That makes a ton of sense. I can totally get that. I recently went through a move myself. And so it was really the, the accuracy of when things were arriving was really important to me. Because we purchased our house, but we weren't arriving till a certain time. So we actually had a few things arrive early. Which became a big problem for me because they were valuable and sitting on my porch for several days.
So that kind of brings me to the idea of porch piracy and some of those kind of issues. It, is that, are there, what are the risks for carriers as well as for suppliers when it comes to kind of that accuracy and reliability of delivery?
John Campo 13:25
Well, on the issue of porch piracy, it's a very real problem. You know, it's an endemic problem at times. I think that technology though does provide some answers here. One of the most expensive things that a carrier can experience is what's, it's known by an acronym FFA. It's a failed first attempt. Failed first attempt at delivery. So that's an issue. That's one issue. The second issue is you do deliver a product. It's on the porch and it gets stolen.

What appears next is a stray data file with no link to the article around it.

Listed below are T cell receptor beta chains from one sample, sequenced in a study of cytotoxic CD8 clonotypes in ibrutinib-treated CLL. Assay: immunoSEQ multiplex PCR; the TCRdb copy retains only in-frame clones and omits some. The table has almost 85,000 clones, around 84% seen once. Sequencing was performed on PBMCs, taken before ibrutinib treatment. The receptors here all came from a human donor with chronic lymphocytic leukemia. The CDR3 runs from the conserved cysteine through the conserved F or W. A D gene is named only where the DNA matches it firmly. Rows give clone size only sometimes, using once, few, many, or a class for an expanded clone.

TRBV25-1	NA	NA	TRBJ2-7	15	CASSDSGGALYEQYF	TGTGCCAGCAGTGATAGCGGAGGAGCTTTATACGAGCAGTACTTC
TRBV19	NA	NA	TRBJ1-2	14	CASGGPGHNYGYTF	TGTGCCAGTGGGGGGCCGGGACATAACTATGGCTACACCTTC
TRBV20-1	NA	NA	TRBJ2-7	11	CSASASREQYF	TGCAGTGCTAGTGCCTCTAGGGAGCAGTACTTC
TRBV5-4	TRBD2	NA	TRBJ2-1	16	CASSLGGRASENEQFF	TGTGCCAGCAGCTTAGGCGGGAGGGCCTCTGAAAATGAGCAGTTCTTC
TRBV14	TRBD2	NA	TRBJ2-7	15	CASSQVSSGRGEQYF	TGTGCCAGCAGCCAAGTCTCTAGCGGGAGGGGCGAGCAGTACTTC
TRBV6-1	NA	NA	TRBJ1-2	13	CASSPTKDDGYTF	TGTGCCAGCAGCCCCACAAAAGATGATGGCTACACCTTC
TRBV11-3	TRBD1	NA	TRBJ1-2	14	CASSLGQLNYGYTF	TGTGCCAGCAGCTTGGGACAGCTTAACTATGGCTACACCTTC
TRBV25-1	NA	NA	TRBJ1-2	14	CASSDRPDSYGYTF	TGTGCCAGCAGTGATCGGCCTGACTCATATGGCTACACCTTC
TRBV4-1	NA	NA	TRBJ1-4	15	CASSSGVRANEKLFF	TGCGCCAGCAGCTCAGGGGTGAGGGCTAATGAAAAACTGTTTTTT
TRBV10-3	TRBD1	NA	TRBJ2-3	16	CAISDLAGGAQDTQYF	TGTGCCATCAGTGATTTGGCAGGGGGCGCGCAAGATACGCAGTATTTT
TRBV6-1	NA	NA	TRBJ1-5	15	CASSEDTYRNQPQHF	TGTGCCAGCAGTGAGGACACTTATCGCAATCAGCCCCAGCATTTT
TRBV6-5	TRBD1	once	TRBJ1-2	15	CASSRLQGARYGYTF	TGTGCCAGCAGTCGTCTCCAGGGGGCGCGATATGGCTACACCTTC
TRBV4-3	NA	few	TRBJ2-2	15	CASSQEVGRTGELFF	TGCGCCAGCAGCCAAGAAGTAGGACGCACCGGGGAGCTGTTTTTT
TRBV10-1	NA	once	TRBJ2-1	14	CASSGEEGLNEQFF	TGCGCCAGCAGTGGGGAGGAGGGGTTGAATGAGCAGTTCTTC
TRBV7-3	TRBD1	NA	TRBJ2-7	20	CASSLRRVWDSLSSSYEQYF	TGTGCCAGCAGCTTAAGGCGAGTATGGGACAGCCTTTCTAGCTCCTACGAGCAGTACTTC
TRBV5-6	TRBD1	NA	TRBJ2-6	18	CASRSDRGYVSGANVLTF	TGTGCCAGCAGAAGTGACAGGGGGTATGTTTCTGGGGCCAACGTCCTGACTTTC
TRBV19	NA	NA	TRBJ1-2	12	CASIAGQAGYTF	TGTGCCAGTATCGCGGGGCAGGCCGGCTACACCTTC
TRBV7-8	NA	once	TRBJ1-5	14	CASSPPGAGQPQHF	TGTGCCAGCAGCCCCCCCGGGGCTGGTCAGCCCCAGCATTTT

Lori Boyer 13:57
Okay, so let's back up. What, what would cause a failed first attempt?
John Campo 14:00
If a product was delivered or attempted, to be delivered, and it required a signature, or it required an adult signature. It could be something of that nature. Then it, really what the carrier has to do is leave a sticker on the door, and then the responsibility falls upon the recipient to go to some industrial park and pick up a product at a facility, usually a warehouse facility. It's usually not that convenient.